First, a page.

When William G. Henderson announced his four cylinder motor cycle to the world in November 1911, it was not shattering news. The FN and Pierce fours had broken the ground, and multi-cylindered designs had found acceptance. The Henderson, however, was very well received, and its specification promised great things. Mechanically operated valves, a Bosch magneto, front suspension, a clutch and chain drive combined to make an attractive package which soon had the customers queueing.
Like the FN before it, the Henderson scored on reliability, but, being American, it was taken rather further. Where the FN had been tested around Europe, the Henderson became the first known make of motor cycle to be ridden around the world. Carl Stevens Clancy was the man to do it, on a 1912 model. Added to this was the convenience the machine brought with it, for at a time when most motor cycles had to be put on the stand and pedalled into life, or run-and-bumped, the Henderson offered crank-handle starting, and it was known to be quick to fire up.
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Over the next few years the design was steadily improved, with better forks, a better brake, greater comfort and, in 1914, a two-speed hub gear. The frame was also altered to lower the riding height, reduce the wheelbase and generally tighten up the handling.
By 1917, the original concept had come to the end of its development potential and the engine design was updated. As well as a three-speed gearbox and greatly strengthened clutch, the lubrication system was revised – the separate tank was abandoned in favour of a wet sump, which meant that oil was no longer delivered via a sight feed, but by splash. The new model proved instantly popular, and was used to break many long distance records, including the Coast To Coast and the Three Flags (the flags being those of Canada, the USA and Mexico).
Everything in the garden was not, however, blooming. Although their machines were selling well, the Henderson brothers could not resist an offer to buy their manufacturing rights. The buyer was Ignatz Schwinn, who already owned the Excelsior Motor and Manufacturing Company and was looking for a new machine to supplement the popular Excelsior twins. The name Henderson was retained, but the logo on the petrol tank became underlaid with a large red X, indicating the new ownership.
The Henderson brothers worked for Schwinn for a while, but the relationship did not survive long. When the break came, and it was caused by a plan to completely redesign the four cylinder engine, Tom Henderson left the motor cycle industry and founded an export business, while William went on to design the Ace four.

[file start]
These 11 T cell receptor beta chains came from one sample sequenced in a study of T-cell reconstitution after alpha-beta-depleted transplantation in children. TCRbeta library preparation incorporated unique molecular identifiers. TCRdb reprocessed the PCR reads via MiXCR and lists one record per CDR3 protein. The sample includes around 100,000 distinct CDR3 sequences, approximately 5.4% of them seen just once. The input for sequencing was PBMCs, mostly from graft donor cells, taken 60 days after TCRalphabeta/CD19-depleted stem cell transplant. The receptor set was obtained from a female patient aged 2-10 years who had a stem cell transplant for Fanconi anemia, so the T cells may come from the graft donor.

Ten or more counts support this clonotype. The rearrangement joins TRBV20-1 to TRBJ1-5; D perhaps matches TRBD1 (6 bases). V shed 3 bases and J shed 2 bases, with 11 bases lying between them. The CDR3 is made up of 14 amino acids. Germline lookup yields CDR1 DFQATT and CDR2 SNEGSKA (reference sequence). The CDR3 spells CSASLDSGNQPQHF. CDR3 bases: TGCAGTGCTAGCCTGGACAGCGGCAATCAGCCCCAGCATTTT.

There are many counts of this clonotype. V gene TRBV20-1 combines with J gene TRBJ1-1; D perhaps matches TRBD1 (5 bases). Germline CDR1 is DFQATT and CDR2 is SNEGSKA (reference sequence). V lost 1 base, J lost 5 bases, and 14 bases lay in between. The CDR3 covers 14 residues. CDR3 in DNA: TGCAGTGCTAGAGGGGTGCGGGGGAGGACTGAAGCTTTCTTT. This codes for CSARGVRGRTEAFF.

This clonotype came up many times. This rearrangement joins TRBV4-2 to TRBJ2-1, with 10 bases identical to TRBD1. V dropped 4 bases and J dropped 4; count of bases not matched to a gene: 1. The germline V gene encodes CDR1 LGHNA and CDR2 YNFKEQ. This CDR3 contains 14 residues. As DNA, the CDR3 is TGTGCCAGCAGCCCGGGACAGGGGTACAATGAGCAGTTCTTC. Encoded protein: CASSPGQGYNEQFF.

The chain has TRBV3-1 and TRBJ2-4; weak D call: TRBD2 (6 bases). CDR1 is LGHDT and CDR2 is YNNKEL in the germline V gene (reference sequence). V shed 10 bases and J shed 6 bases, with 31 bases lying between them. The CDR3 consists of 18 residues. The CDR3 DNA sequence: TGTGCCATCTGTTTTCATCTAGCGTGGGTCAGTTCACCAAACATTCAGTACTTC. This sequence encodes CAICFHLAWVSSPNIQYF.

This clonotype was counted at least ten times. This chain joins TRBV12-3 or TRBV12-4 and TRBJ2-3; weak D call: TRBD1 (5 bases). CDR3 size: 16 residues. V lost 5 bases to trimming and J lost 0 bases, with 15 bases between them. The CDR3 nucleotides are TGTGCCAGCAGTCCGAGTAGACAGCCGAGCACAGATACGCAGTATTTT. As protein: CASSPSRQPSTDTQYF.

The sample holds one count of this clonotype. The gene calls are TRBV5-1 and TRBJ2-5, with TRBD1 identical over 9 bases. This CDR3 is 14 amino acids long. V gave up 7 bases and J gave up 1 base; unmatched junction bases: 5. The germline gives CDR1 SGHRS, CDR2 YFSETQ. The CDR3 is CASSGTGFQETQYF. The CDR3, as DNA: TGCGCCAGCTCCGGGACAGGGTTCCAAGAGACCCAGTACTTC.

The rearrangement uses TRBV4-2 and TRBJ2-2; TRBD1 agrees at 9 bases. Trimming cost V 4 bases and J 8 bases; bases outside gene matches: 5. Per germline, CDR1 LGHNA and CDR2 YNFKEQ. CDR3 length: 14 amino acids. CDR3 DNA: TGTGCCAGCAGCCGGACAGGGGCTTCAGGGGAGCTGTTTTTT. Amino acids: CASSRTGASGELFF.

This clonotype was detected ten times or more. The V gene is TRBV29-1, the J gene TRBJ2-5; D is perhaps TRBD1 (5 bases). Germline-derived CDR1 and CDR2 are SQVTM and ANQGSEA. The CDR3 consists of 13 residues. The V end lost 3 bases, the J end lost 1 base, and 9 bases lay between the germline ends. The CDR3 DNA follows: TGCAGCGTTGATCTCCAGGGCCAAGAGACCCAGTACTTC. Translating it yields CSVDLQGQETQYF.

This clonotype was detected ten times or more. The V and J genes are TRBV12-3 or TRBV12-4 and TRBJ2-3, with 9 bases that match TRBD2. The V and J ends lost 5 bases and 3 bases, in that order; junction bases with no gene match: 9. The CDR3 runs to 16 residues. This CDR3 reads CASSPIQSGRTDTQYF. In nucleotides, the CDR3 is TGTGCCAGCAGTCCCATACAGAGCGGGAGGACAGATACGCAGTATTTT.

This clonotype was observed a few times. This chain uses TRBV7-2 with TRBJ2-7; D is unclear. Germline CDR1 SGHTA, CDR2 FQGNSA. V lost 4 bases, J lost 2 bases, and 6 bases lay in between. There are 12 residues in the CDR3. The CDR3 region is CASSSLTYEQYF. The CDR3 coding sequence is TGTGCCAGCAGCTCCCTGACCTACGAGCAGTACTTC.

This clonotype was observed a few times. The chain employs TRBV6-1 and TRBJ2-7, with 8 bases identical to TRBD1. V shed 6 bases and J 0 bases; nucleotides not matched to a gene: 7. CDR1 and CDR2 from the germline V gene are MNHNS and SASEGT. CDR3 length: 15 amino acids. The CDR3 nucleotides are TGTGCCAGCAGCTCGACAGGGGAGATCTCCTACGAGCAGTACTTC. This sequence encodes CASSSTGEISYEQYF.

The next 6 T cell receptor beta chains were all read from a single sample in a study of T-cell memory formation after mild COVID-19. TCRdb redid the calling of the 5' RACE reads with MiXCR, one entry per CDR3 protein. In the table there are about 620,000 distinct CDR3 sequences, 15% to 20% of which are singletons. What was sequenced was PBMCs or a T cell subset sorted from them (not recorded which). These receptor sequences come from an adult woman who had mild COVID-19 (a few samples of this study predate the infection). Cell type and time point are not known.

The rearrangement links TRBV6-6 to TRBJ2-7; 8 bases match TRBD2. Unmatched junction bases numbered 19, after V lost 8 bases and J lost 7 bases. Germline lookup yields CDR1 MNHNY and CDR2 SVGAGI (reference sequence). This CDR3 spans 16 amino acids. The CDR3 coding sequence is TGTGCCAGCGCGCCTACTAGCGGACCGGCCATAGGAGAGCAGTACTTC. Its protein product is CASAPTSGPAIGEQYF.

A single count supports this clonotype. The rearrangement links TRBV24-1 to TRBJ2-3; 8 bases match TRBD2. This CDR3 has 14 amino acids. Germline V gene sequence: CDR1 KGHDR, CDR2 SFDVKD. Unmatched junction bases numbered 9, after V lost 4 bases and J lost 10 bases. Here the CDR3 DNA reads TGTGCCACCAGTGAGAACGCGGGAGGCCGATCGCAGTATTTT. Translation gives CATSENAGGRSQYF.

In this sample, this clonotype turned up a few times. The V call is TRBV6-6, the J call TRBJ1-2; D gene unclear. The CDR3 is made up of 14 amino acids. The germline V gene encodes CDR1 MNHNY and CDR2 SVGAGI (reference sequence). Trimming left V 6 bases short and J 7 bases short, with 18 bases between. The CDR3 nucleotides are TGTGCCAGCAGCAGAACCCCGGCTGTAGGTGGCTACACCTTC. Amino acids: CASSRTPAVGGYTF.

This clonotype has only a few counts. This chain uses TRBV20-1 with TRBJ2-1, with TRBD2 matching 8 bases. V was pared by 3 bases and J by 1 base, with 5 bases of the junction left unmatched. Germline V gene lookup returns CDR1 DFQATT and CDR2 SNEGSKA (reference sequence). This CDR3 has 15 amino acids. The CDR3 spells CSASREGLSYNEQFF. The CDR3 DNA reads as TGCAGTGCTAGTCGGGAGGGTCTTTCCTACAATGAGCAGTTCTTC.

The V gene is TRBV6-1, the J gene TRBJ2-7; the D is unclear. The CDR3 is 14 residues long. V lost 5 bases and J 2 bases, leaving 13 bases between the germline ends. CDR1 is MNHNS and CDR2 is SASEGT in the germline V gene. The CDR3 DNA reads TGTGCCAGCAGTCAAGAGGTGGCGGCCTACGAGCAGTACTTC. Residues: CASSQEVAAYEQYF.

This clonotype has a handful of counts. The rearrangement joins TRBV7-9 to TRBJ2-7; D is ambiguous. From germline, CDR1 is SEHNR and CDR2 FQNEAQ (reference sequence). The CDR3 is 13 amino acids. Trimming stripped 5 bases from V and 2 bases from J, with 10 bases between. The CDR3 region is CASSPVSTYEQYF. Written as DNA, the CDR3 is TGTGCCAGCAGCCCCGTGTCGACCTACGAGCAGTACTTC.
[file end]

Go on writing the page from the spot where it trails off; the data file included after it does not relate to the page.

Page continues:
Meanwhile, an engineer named Arthur Lemon, who had moved with the Hendersons to Excelsior, had laid out a completely new four cylinder engine and a brand new motor cycle was launched. Known as the Model K, it featured positive lubrication of all main bearings, which was a first in the motor cycle field, though common automobile practice. The rest of the mechanical specification was suitably strong, as were the new cycle parts, and the machine soon proved very fast, robust and reliable.
The Model K was improved on in 1922, when the Deluxe version was introduced.
This was more highly tuned and had better braking, and was soon being used to break more records. Rider comfort was also improved, with a new saddle and better saddle springing. Many Deluxes were ordered by the police in various cities, and the State Highway Patrol favoured them – very few cars could outpace the Henderson Deluxe! In addition, it was possible to order a model with reverse gear, which opened all sorts of interesting possibilities. Using a stock 1922 Deluxe, American rider Wells Bennett established a new 24 hour record at Tacoma board speedway.
Cannonball and Baker's
Bennett covered 1,562 miles at an average speed of 65.1 mph, bettering Cannonball and Baker's previous record of 1,534 miles. Bennett's record stood for 15 years, quite an achievement.
The following year, he went on to take the Three Flags run record on a solo, then, when he got to Mexico, hitched on a sidecar and broke that record on the way back to Canada. The Henderson Deluxe was obviously a force to be reckoned with (to say nothing of the rider).
Development continued with a new frame, Ricardo-designed cylinder heads and an improved front fork. Records were set and competitions won. However, by 1928 the Lemon-designed four was running out of development potential, and thequest for more power had reduced its stamina. Arthur Constantine was poached from Harley-Davidson and given a free hand to design a new, more powerful and reliable Henderson four.
The result, introduced in 1929, was the 40bhp KJ. At the heart of the motor was a five bearing crank (previously there had been three main bearings), while the barrels sported increased finning and a new valve design improved the breathing.
Rider comfort was taken care of with balloon tyres, a new fork and better braking. The KJ soon gained public approval, and a sports model, the 45bhp KL, was introduced.
1930 and '31 saw the smooth, fast and flexible four selling well, especially to the police. It came as something of a bombshell, therefore, when Ignatz Schwinn announced that motor cycle production would cease henceforth. It was 1931, and he had taken advice about the likely trends of economic recession: from what he learnt, it seemed unlikely that there would be sufficient demand to keep the Henderson in profitable volume production.
There was nothing wrong with the product. Unlike the FN four, the Henderson had kept up with – if not ahead of – general automotive developments, and was an acknowledged success. Ignatz Schwinn was a businessman and he made a business decision. Doubtless he was correct, but it was a sad day for the American motor cycle industry.